Opinion | Trump and the Boaty McBoatfacing of America

Even now, four years later, it feels like a joke. The joke we played on ourselves.

No one thought it more ridiculous than the candidate himself. Michael Cohen, Donald Trump’s former consigliere, tells us that the 2016 campaign was supposed to be a branding opportunity, a means to an end, to be sure — but that end was never intended to be the White House.

So when he won the election, the joke was on Donald Trump. But also on all of us.

Michael Wolff — remember when his book “Fire and Fury” was so shocking? — wrote that election night left Mr. Trump and his circle dumbfounded and afraid. Don Jr. told a friend that his father “looked as if he had seen a ghost. Melania was in tears — and not of joy.” Steve Bannon, according to Mr. Wolff, described Mr. Trump as disbelieving, and then horrified.

Many of the people who voted for him probably thought it was a joke, too, at least until he won. He was our very own all-American Boaty McBoatface.

If you have somehow avoided Twitter for the last four-plus years (and if so, lucky you!), Boaty McBoatface was the result of Britain’s Natural Environment Research Council decision to let the internet name its new polar research vessel.

More serious suggestions included Shackleton, Endeavour and Falcon. But the winner, with nearly 125,000 votes, was Boaty McBoatface, a name submitted by a former BBC radio host as a joke. The name the council finally selected, Sir David Attenborough, came in fifth, just behind It’s Bloody Cold Here.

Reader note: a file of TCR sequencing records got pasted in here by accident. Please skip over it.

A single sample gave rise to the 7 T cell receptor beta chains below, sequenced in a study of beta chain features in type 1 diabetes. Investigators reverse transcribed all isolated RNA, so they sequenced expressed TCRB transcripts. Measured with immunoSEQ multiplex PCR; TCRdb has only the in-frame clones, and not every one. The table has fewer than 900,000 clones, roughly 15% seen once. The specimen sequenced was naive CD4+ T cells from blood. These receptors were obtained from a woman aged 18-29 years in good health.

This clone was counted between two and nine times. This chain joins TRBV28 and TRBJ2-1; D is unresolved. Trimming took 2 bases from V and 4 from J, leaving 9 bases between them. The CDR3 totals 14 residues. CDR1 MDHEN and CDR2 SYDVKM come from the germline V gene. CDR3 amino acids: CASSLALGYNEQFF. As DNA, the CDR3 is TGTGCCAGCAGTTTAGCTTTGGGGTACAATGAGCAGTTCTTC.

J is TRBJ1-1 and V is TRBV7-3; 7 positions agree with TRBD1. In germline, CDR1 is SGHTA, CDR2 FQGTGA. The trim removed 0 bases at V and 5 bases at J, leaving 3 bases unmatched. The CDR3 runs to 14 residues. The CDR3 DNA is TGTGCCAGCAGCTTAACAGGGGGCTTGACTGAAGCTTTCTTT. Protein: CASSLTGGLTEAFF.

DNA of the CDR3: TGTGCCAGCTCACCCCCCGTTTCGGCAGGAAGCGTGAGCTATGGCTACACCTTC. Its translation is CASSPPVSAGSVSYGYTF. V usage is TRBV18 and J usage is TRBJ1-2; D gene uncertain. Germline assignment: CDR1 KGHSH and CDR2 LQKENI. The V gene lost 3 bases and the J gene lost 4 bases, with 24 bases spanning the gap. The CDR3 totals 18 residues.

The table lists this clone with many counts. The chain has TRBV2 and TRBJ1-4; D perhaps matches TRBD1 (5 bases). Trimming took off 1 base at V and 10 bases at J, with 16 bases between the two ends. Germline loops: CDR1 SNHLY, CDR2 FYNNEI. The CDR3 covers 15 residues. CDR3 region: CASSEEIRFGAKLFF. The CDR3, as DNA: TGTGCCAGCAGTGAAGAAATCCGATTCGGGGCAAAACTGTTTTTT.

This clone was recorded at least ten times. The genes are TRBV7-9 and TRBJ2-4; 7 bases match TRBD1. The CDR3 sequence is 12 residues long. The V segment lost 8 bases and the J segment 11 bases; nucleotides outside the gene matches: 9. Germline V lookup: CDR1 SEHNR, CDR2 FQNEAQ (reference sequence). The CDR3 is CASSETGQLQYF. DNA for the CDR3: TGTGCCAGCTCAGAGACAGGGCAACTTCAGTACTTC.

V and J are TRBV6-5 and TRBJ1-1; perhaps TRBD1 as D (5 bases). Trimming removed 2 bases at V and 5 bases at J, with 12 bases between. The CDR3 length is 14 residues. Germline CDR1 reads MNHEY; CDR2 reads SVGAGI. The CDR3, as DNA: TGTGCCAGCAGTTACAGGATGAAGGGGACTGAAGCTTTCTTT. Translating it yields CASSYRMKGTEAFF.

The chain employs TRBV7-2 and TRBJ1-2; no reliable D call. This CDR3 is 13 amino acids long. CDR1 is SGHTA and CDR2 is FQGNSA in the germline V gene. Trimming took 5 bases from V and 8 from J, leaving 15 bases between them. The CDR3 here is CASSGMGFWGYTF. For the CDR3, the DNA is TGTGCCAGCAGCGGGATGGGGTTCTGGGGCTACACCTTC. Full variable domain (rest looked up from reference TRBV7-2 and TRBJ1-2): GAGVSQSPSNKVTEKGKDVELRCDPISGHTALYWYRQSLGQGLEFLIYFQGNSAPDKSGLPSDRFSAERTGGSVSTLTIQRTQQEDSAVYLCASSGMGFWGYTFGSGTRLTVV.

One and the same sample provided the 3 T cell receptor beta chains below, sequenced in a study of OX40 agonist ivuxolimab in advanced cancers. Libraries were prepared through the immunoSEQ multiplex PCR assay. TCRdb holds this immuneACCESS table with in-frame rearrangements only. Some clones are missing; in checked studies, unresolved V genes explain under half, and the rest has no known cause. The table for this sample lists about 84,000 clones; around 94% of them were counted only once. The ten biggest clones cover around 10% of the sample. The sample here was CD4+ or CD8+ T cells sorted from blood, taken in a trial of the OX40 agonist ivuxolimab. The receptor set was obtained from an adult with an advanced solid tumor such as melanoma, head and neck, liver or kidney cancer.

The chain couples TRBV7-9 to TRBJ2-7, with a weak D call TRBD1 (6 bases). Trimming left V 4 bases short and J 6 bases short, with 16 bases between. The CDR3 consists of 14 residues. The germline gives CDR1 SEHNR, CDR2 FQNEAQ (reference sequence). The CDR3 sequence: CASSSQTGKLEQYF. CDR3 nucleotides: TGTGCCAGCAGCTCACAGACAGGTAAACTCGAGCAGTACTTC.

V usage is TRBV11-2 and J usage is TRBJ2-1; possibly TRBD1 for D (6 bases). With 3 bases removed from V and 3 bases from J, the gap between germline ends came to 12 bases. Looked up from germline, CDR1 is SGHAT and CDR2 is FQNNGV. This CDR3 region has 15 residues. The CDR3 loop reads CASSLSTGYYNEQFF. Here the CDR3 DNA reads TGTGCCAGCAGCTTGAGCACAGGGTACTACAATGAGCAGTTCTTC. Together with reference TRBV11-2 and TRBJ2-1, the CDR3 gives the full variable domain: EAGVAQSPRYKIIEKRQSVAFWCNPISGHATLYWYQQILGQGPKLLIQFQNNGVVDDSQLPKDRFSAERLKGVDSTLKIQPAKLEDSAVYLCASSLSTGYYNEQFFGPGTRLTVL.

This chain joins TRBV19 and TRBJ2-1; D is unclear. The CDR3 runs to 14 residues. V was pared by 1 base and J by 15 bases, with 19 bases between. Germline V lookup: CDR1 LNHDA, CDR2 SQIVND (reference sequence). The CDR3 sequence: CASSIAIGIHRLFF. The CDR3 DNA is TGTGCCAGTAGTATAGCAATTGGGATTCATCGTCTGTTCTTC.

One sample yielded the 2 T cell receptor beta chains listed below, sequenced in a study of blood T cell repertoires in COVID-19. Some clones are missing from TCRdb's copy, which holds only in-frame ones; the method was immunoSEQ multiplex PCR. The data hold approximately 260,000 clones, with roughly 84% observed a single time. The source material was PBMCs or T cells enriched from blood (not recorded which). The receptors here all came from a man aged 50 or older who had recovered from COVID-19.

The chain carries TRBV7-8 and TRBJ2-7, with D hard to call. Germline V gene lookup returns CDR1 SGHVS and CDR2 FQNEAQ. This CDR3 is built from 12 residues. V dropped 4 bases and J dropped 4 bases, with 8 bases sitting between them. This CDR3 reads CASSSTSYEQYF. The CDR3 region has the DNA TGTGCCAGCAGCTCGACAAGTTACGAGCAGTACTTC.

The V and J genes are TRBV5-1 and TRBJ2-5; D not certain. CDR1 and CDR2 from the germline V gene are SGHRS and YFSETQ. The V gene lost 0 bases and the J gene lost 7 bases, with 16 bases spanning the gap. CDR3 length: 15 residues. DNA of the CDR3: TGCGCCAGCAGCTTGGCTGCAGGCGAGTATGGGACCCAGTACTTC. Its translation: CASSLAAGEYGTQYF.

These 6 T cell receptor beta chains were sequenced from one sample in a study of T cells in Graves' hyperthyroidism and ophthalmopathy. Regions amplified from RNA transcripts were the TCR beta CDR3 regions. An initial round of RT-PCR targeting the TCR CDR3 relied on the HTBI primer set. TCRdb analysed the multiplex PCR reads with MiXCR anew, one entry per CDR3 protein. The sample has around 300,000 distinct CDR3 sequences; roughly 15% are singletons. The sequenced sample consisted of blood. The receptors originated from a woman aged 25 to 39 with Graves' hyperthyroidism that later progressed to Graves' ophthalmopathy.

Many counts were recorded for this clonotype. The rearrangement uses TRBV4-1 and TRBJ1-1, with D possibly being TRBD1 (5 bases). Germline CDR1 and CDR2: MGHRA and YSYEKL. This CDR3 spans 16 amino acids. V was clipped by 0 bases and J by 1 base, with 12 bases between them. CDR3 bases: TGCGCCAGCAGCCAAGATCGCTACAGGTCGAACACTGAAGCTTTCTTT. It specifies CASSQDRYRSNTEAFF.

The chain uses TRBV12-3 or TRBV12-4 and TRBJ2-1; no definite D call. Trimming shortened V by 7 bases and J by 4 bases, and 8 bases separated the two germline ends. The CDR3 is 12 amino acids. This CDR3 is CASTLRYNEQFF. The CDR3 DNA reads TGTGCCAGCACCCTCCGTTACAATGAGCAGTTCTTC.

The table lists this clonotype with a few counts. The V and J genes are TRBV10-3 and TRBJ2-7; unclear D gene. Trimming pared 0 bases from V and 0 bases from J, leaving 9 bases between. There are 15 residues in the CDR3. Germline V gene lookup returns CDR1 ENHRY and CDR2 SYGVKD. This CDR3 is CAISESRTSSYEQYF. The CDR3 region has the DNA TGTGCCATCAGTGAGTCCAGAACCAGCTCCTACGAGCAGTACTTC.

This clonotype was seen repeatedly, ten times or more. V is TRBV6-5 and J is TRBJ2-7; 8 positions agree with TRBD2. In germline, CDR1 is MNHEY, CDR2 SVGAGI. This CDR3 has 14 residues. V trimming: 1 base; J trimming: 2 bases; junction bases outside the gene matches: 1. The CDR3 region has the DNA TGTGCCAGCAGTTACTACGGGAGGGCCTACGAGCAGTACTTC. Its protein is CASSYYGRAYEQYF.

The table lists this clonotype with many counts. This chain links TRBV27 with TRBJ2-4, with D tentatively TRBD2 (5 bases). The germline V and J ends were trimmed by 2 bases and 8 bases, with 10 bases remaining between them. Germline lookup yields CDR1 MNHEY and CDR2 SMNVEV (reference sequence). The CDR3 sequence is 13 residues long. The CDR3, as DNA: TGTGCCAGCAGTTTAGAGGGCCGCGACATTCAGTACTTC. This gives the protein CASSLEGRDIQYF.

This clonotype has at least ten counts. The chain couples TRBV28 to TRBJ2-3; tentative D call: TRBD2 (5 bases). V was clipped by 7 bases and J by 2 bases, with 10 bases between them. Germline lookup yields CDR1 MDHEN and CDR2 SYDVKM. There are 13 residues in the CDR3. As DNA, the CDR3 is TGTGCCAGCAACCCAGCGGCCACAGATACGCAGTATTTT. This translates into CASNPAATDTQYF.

To get Boaty McBoatfaced means that you’ve made the critical mistake of letting the internet decide things. In other words, as much as we revere democracy, there are times — and they do typically involve the internet — when one’s fellow citizens deliberately make their choices not in order to foster the greatest societal good, but, instead, to mess with you.

Because they want to send a message. Because they think it might be kind of funny. And above all, you know: because they can.

Sometimes a Boatfacing seems all in good fun: The city of Austin, Texas, got McBoatfaced, for example, when it asked the internet to name its waste management service. The internet obliged by suggesting it be named in honor of Fred Durst, the frontman of the rock band Limp Bizkit.

Taylor Swift and VH1 got McBoatfaced when they asked the internet to choose a location for her forthcoming concert. The internet obliged by choosing the Horace Mann School for the Deaf and Hard of Hearing. (Ms. Swift, proving once and for all that she is a good sport, donated $10,000 to the school, before settling on another venue.)

But sometimes these episodes can take a darker turn. Mountain Dew got McBoatfaced when it asked the internet to name its new flavor. The internet — largely driven by members of the message boards Reddit and 4chan — obliged by naming the new flavor “Hitler Did Nothing Wrong.”

And in 2016, when America asked its citizens to take seriously the business of choosing a president — that was the darkest turn of all. (Donald Trump happened to be the favorite candidate of the 4chan politics board.)